Arsenal have played down reports in France that they exploited a loophole in transfer dealings to secure the signing of two promising youngsters from Lens two years ago.
Using Football Leaks documents, France 3 Nord Pas-de-Calais and the Mediacites website found the Premier League club had agreed with their cash-strapped Ligue 2 counterpart to buy promising youngster Jeff Reine-Adelaide, then 17, in May 2015 ahead of the official opening of the summer transfer window on June 9.
Lens, however, reportedly required an immediate influx of money to satisfy the criteria of the DNCG, French football's financial watchdog, or face relegation on administrative grounds to the third tier of French football, the amateur Championnat National division.
Reports claimed the two parties agreed that Lens would give Arsenal an "option" on the midfielder, who never made a senior appearance for the French club, in exchange for a payment of €1.75 million "within 10 working days of this agreement."
The deal was signed by Arsenal's general counsel Svenja Geissmar and Lens president Gervais Martel on May 19, 2015. It stated a further payment of €2,193,750 would be made in three instalments, taking the total fee to nearly €4m for the youngster.
Arsenal director of communications Mark Gonnella, however, dismissed the idea that the club had done anything wrong.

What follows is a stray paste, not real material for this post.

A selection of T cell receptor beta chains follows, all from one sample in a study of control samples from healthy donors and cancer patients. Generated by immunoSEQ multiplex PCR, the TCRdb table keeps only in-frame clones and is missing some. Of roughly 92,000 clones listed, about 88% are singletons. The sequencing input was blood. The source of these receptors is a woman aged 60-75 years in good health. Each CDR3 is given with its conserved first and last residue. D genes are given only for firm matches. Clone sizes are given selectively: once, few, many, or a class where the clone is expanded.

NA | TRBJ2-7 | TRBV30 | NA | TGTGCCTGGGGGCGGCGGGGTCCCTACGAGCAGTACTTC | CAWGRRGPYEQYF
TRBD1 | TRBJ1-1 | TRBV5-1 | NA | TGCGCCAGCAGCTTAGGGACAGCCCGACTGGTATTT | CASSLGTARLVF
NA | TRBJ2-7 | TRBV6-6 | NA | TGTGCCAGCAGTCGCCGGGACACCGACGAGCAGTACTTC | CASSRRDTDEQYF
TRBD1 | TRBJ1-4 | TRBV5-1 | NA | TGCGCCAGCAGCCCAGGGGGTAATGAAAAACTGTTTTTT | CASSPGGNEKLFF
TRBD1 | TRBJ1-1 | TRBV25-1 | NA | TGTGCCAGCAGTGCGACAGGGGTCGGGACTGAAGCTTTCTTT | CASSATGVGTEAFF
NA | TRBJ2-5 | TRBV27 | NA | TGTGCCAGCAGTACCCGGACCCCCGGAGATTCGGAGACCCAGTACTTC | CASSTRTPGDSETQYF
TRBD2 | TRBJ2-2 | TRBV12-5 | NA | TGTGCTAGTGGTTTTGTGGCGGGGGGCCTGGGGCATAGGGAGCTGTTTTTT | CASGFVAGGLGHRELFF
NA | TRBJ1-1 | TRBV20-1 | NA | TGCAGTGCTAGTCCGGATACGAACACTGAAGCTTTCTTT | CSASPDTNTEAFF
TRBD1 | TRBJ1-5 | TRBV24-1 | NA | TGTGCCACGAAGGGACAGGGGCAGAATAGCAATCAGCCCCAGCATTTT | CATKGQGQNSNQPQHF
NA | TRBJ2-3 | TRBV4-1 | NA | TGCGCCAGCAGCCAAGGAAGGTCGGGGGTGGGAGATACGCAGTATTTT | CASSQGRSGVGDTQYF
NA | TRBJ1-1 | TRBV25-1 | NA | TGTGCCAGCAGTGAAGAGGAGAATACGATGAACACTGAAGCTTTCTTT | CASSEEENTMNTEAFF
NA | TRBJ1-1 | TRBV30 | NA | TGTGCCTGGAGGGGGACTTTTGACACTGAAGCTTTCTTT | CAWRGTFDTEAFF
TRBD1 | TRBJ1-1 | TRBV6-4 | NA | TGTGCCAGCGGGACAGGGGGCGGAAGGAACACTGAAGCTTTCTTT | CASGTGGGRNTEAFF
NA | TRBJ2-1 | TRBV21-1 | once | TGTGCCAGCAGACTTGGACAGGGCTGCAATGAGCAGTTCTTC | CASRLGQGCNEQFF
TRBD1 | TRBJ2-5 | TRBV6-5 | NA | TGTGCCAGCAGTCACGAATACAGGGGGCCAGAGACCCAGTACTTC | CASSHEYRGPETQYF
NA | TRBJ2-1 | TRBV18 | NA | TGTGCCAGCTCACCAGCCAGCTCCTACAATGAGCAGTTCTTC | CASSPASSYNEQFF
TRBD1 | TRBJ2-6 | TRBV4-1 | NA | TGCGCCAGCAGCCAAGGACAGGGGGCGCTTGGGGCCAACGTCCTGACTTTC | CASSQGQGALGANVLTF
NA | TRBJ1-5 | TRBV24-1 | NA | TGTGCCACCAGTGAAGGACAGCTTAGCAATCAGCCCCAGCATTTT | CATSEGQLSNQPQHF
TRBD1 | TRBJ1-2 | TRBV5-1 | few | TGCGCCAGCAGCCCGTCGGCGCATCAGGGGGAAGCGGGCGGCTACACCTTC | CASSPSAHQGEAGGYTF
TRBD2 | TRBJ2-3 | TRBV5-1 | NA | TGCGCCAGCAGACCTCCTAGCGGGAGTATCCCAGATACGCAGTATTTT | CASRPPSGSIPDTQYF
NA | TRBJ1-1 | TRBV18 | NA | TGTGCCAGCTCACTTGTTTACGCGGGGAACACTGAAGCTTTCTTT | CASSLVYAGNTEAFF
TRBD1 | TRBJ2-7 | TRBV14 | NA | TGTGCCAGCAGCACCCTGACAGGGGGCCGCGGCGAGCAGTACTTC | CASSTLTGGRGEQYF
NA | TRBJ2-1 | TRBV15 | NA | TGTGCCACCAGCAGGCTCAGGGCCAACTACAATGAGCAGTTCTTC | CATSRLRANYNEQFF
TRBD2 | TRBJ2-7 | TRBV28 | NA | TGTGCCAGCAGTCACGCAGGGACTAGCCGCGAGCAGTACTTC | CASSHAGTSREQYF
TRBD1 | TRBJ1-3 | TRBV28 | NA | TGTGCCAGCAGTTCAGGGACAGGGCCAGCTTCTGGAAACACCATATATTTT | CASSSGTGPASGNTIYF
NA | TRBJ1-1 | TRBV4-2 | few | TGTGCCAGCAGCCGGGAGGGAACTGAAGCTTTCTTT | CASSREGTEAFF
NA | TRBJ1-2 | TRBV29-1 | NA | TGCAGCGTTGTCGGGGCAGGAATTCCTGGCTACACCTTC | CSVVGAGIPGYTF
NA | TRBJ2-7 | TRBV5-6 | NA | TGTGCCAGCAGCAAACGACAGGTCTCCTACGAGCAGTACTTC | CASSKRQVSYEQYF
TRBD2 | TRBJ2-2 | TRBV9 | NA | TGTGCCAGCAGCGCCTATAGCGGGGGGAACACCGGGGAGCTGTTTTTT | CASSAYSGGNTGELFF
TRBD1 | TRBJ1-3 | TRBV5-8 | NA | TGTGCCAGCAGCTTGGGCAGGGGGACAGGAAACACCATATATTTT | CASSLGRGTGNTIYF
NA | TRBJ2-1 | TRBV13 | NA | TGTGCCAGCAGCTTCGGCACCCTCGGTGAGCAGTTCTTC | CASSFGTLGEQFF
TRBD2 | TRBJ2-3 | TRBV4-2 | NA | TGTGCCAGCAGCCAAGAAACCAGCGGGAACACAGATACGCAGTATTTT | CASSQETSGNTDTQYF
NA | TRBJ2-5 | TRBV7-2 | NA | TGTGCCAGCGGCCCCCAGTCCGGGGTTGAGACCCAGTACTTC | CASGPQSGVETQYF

"We don't discuss the confidential terms of player transfers," he told France 3 Nord Pas-de-Calais. "However, I can assure you all our transfers are carried out in respect to the laws and rules."
Speaking to France 3 Nord Pas-de-Calais, Lens chief Martel insisted he has "always done everything within the law."
He added: "Arsenal really wanted this player, and I wasn't going to keep him for them without signing an agreement."
The Lens president confirmed a similar option had been signed with the North London club for another of his side's youngsters, Yassin Fortune, also in the summer of 2015, bringing in an estimated €4m.
"I wouldn't say Arsenal saved Lens," said Martel, who had been left without funds by absentee majority shareholder Hafiz Mammadov. "We didn't need to make commitments to the DNCG, but given our financial difficulties, we needed to take the decision to transfer those players. And it was a good deal for us. I would have really liked to have kept them, but we had to let them go."
Redouane Mahrach, a lawyer who specialises in sports law, says FIFA may need to look into changing its rules if the reports prove to be correct.
"To my knowledge, this situation appears unique and new," he said. "FIFA rules don't forbid it. So, the operation seems legal. But it's urgent for the federation to envisage modifying the rules to limit the possibilities offered to rich clubs to further infringe on the players' freedom of movement and to combat the risk of abuse of such practices."